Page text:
There are many reasons to consider improving your game with new certifications, especially in the ERP (Enterprise Resource Planning) space. It can widen your job opportunities, expand your general knowledge of ERP systems, and perhaps get you a foothold in a new tech niche. But not all certifications are equal. When does a certification bring significant value, and when isn’t it worthwhile? You want to determine if it’s worth the cost, time, effort, and expense. Below, we’ll look at different reasons to certify or not to certify.
Tech professionals should strongly consider pursuing certifications for a multitude of compelling reasons. These certifications provide not only a distinct competitive edge but also facilitate career progression while serving as a tangible validation of one’s skills and expertise. Whether you are embarking on the initial stages of your professional journey or navigating transitions within software realms that are gradually embracing legacy status, opting for certification in an emerging or well-established ERP system can prove to be a judicious decision. Before making your choice, it is advisable to reflect on your personal interests and aspirations. Take into account the burgeoning technology sectors and evaluate if your existing skill set seamlessly aligns with these domains. Additionally, assess the abundance of employment prospects associated with the chosen ERP system.
Getting a certification in a specific ERP shows that you have made a commitment to that system. Recruiters and hiring managers know certifications cost money and time. Further, in some tech fields, that first level of certification may be the “price of admission.” Even if it doesn’t have high value, not having it could get in your way. Maybe it doesn’t open more doors but not having it could prevent doors from opening.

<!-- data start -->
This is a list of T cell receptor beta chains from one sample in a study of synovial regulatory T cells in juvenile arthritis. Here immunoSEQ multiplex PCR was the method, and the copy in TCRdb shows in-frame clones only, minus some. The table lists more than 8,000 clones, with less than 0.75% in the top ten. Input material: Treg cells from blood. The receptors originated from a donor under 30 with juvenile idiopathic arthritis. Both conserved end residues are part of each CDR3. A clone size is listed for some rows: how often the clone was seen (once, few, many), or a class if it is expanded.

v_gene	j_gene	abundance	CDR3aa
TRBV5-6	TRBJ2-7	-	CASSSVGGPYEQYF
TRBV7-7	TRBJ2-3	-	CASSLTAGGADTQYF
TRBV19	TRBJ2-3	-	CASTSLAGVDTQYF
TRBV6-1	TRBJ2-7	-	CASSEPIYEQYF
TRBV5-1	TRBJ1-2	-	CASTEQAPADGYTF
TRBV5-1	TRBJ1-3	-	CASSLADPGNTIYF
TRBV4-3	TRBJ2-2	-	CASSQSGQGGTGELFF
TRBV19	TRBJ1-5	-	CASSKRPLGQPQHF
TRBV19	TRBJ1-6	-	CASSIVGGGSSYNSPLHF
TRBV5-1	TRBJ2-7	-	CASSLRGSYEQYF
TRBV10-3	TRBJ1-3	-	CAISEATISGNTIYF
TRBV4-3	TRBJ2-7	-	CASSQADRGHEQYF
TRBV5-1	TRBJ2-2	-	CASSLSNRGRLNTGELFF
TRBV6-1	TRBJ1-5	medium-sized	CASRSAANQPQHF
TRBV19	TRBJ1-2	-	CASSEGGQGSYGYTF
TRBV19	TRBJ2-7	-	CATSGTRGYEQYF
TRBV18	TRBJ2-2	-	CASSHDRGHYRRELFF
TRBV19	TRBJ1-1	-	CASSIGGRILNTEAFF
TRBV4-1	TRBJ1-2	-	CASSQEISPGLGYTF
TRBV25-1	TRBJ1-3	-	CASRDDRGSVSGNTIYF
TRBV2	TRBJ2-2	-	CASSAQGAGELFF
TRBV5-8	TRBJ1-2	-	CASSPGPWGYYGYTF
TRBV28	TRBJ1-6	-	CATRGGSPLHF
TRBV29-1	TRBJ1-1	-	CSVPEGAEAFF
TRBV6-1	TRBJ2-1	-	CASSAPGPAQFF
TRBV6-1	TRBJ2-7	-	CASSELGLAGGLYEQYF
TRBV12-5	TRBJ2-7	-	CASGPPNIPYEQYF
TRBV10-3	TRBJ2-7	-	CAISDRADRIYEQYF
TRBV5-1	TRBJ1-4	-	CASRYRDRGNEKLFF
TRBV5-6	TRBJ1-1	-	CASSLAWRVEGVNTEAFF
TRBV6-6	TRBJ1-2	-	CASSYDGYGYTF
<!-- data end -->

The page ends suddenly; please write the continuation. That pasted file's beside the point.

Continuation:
Certain certifications are more challenging to obtain and demand a greater amount of effort. Consequently, it is crucial to thoroughly investigate their worth within the market. Thankfully, there are abundant resources available where you can access such information.
Why is the certification considered valuable? What are the associated costs? How does one pursue the certification? Could you outline the process, including the time needed for preparation and completion? Additionally, which ERP or HRIS certifications are worth considering, and who are the certifying organizations? Some examples include certifications from Oracle, Workday, Salesforce, ServiceNow, SAP, Microsoft, J.D. Edwards, and NetSuite.
Staffing professionals are on the frontline every day. They speak with hiring managers and HR partners and know what they want in candidates. They have their pulse on the marketplace so when requirements start to shift, they are often the first to know.
Look for professionals in the ERP space that interests you. What certifications do they have, especially if they are in a higher-level position? Reach out to them and ask for their thoughts on the value of these certifications.
Again, LinkedIn is a good place to start. Look for groups that are specifically focused on the ERP that interests you. Use tech professional sites like Fishbowl to ask others what they think about the certification. You’ll get honest answers.
After doing your due diligence, you’ll be in a stronger position to decide if a particular certification is worthwhile for you. Not only will you end up knowing a lot more about that ERP system, but you will also have gained new contacts that can help you find a job in the field. The key lies in aligning your personal aspirations, skill set, and career goals, with the certifications that hold the most promise within the market.
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